The Nonlinear Path

Klane admits that when one is reentering the job market, many prospective employers may not immediately understand the benefits of the nonlinear path, but she says job seekers should still wear their broad experiences proudly. “Don’t hide the diversity of experience you’ve had; lean into it,” she says. “That isn’t everyone’s cup of tea, but you don’t need a hundred jobs; you need one.”  And the employer who gives you that one, she says, will truly value what you have to offer.

Klane was excited to return to her former employer for many reasons. “My story is really mostly about how Capital One views talent,” Klane says. “I was really fortunate to find not only an employer willing to give me a chance to succeed after the time I spent in Korea raising my children, but also colleagues and bosses who were open to—and even welcomed—my unique background.”

Klane believes Capital One’s focus on diversity fosters a unique corporate environment where myriad perspectives are valued, not merely tolerated. Klane sees it as essential not only to her company’s culture but to its success and the service it provides to its customers. “What that focus comes back to,” she says, “is a real in-the-DNA desire to look outward and really try to meet the world where it’s going instead of asking the world to come to you.”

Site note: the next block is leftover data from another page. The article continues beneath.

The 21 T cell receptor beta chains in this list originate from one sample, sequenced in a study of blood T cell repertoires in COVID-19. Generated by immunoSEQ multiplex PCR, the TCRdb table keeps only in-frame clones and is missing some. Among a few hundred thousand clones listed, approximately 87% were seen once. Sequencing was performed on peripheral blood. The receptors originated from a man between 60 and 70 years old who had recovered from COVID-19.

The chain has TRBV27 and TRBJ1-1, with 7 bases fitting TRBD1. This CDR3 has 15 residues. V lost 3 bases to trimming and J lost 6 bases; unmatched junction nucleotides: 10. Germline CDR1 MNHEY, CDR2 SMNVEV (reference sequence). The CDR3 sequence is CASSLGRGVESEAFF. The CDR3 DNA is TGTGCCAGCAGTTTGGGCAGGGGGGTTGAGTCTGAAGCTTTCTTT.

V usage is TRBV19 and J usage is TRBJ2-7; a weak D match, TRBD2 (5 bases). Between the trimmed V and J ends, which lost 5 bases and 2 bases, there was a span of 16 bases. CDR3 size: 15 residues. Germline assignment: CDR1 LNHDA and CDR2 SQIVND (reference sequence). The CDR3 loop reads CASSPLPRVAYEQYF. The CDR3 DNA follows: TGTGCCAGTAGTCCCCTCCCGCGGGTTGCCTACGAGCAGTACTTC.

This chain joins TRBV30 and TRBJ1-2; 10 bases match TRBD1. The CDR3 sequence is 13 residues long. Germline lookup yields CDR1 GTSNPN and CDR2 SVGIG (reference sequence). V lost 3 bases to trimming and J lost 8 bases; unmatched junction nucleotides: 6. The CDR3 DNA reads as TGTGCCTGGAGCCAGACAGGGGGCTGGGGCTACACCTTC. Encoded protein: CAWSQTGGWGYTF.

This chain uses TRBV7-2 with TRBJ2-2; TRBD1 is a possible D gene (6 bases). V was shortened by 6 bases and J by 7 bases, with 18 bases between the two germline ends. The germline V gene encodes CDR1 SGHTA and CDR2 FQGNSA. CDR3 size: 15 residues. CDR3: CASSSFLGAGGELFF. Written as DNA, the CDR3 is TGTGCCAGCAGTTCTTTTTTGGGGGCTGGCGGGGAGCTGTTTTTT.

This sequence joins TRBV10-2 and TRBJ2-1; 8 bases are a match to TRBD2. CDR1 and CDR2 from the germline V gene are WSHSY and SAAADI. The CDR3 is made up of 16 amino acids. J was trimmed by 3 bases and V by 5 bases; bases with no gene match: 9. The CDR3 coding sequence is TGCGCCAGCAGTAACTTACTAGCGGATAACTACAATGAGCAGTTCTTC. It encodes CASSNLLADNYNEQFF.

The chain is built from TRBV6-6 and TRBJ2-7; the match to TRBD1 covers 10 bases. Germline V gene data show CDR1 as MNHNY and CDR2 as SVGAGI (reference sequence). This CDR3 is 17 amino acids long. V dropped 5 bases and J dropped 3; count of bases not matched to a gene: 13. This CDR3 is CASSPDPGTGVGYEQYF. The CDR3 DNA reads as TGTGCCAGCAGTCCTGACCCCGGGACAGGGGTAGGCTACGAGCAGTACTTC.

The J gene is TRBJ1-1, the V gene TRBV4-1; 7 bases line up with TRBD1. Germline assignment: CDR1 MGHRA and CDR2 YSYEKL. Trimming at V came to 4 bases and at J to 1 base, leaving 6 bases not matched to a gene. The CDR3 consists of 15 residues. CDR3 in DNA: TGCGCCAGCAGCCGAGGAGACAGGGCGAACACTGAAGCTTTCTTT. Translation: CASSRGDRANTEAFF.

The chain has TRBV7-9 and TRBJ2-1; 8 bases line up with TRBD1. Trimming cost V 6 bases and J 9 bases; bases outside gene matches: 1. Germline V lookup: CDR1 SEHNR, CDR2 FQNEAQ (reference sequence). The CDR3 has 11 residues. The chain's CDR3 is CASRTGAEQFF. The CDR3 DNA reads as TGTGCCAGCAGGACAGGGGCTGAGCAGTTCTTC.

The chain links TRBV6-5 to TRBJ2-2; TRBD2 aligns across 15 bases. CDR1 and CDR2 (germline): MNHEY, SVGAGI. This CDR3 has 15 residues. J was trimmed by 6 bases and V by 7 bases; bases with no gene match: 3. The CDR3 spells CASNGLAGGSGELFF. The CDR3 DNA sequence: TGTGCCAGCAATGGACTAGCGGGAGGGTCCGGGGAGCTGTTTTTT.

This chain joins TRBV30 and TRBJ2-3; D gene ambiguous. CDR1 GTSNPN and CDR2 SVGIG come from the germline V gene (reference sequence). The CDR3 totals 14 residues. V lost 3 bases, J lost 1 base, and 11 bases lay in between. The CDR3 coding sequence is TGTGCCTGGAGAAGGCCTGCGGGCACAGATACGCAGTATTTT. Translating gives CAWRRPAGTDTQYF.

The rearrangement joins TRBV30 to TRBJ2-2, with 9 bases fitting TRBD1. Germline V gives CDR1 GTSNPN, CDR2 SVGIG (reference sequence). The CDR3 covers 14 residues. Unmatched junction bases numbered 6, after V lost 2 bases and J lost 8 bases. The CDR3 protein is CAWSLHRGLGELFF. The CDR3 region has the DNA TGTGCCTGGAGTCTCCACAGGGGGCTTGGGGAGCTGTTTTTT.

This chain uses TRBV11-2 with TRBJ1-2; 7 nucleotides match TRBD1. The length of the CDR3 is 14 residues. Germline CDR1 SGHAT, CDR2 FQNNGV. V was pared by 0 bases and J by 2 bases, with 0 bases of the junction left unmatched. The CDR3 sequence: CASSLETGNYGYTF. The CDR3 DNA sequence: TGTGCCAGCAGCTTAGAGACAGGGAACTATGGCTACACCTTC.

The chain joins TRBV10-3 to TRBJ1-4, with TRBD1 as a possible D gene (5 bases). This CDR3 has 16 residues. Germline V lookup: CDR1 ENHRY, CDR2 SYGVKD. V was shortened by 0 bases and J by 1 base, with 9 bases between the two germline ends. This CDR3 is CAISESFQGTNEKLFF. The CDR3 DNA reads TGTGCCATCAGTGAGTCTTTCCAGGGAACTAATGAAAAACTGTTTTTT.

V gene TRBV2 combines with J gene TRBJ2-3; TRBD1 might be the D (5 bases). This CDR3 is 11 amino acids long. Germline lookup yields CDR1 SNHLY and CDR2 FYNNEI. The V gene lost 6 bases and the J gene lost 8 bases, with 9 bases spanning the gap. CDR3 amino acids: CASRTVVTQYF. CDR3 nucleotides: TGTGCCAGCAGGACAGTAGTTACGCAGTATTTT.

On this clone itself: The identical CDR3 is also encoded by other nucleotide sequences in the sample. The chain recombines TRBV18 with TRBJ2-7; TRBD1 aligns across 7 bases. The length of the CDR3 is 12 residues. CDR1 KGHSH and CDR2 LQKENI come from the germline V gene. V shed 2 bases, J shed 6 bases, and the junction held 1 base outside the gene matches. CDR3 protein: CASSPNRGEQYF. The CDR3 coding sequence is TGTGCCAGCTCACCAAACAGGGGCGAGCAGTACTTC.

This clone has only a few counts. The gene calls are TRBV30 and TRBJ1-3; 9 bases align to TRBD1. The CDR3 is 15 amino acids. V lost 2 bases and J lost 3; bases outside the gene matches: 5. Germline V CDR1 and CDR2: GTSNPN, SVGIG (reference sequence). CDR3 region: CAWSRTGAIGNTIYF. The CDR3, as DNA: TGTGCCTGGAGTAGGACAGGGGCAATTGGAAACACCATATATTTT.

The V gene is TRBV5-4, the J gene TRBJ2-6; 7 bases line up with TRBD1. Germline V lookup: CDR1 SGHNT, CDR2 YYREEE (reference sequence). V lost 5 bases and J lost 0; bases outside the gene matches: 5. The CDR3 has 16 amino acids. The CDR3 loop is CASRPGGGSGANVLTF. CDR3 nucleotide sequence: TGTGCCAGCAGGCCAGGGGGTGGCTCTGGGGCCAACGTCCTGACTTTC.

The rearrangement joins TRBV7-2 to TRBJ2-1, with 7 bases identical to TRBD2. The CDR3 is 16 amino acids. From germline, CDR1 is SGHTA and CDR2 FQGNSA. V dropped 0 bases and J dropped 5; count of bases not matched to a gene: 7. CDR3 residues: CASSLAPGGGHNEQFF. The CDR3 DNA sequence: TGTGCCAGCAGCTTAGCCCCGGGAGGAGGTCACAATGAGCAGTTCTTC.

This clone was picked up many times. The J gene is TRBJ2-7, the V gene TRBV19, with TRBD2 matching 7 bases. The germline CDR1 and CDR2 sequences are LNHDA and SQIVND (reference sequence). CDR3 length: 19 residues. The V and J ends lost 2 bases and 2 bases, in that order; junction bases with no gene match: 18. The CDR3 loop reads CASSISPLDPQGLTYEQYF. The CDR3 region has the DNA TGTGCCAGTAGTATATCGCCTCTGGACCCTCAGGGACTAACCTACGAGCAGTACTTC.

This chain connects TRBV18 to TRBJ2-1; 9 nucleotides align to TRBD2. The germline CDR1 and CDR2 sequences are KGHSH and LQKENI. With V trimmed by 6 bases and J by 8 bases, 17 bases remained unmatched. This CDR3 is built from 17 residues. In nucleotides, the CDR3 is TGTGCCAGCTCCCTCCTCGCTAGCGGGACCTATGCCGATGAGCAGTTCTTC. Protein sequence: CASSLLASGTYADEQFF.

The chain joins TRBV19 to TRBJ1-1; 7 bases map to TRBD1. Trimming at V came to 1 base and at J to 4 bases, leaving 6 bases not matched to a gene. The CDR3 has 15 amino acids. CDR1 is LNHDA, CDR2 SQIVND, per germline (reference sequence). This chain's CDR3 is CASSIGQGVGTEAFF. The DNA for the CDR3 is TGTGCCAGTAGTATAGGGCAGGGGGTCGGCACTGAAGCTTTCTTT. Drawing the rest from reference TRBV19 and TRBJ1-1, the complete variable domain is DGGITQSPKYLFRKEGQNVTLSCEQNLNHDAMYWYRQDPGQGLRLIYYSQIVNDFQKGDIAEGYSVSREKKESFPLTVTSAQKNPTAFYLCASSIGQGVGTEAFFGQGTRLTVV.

Helen V. Cantwell, of Capital One partner Debevoise & Plimpton LLP, agrees with this assessment and can see how Capital One would value Klane’s road-less-traveled approach. “No matter the path, career success ultimately depends on strong strategic thinking and legal judgment,” she says. “The Capital One culture embraces this.”

Paying It Forward

As a veteran of the nontraditional path, Klane says, she often winds up mentoring those who eschew convention. Her advice is typically threefold: First, she says, “if you decide or need to spend time away from a traditional professional environment, don’t forget to nurture your existing professional community.” Second, find some way to maintain your skill set and stay professionally active—through volunteer work, for example. Third, returning to work will probably be much harder than when you first entered the job market out of college, so don’t go back unmotivated. ‘I think sometimes people aren’t truly ready and are a little ambivalent,” Klane says. “That’s not a process to start with ambivalence. Be completely ready.”

The benefits of returning to work continue to mount for Klane, whose career overall makes a strong case for anyone considering the road less traveled. “I’ve been very fortunate here at Capital One,” she says. “I’ve had the opportunity to have a role that plays to my strengths and includes diverse and interesting responsibilities.”